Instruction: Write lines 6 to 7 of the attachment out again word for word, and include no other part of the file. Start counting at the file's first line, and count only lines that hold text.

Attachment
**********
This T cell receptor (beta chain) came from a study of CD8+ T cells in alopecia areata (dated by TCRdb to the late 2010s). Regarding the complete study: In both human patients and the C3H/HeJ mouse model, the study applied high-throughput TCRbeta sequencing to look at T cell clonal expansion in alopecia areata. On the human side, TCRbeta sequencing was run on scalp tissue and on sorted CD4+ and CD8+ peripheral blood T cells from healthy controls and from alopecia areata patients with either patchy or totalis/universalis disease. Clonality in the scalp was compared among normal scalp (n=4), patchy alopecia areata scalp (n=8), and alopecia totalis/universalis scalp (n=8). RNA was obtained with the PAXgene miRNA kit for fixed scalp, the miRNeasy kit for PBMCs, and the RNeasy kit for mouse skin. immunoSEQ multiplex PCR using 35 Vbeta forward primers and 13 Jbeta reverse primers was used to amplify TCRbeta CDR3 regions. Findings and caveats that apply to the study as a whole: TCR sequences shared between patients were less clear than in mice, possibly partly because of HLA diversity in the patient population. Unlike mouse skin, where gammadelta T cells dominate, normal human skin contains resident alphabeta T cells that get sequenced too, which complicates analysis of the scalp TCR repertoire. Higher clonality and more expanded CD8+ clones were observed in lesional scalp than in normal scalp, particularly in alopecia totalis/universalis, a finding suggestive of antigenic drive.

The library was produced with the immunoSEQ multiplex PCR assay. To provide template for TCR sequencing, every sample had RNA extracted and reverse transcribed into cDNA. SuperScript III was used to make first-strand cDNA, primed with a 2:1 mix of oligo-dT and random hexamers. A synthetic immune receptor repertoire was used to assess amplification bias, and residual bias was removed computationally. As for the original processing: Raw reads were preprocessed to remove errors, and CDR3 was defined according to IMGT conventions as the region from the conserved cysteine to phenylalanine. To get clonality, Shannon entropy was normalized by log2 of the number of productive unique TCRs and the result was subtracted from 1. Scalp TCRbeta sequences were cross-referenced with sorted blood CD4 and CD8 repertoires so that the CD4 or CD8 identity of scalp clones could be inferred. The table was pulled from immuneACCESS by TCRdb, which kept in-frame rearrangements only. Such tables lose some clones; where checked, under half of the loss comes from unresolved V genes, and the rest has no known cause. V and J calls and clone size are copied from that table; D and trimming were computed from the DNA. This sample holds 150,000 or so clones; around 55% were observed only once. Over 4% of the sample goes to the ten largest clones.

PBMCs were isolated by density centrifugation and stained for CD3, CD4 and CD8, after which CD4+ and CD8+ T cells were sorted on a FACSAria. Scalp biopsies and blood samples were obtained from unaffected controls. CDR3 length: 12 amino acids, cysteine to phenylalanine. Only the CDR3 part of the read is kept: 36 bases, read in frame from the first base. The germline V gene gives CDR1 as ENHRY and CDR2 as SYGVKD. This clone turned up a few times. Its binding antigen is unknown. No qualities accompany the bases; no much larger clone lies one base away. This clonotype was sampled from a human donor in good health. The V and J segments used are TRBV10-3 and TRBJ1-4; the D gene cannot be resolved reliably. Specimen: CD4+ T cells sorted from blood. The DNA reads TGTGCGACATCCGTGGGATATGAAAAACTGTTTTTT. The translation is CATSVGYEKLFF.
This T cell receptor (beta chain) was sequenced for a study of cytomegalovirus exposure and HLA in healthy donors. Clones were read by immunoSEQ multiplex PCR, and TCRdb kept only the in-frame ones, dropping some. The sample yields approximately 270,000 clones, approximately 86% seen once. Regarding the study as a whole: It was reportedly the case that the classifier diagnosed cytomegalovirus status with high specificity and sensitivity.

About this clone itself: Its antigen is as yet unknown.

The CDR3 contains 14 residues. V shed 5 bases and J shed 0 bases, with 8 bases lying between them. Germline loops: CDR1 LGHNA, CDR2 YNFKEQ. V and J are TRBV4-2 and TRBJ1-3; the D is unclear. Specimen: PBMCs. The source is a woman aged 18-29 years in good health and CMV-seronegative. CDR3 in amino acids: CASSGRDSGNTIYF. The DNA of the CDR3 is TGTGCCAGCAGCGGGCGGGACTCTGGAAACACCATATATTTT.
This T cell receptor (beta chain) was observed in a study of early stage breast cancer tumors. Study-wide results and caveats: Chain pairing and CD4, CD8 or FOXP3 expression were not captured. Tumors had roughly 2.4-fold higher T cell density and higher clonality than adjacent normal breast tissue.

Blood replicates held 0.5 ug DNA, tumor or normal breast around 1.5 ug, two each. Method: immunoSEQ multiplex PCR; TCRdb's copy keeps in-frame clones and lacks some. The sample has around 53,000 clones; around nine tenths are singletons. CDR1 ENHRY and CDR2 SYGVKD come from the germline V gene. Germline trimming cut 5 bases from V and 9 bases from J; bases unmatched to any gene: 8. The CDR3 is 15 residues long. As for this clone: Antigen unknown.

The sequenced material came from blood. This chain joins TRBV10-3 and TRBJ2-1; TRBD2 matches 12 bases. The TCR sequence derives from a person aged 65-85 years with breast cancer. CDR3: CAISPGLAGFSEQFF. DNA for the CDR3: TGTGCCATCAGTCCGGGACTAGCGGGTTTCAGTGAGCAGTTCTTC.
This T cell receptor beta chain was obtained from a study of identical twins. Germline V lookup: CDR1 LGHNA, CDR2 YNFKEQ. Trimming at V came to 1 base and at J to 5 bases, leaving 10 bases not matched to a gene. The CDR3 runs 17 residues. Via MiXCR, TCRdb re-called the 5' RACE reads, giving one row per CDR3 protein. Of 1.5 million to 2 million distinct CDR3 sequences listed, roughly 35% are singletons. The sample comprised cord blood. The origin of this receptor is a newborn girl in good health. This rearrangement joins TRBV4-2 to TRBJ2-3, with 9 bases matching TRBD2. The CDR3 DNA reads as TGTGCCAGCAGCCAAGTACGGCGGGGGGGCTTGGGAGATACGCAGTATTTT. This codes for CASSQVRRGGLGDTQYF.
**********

The CDR3 contains 14 residues. V shed 5 bases and J shed 0 bases, with 8 bases lying between them. Germline loops: CDR1 LGHNA, CDR2 YNFKEQ. V and J are TRBV4-2 and TRBJ1-3; the D is unclear. Specimen: PBMCs. The source is a woman aged 18-29 years in good health and CMV-seronegative. CDR3 in amino acids: CASSGRDSGNTIYF. The DNA of the CDR3 is TGTGCCAGCAGCGGGCGGGACTCTGGAAACACCATATATTTT.
This T cell receptor (beta chain) was observed in a study of early stage breast cancer tumors. Study-wide results and caveats: Chain pairing and CD4, CD8 or FOXP3 expression were not captured. Tumors had roughly 2.4-fold higher T cell density and higher clonality than adjacent normal breast tissue.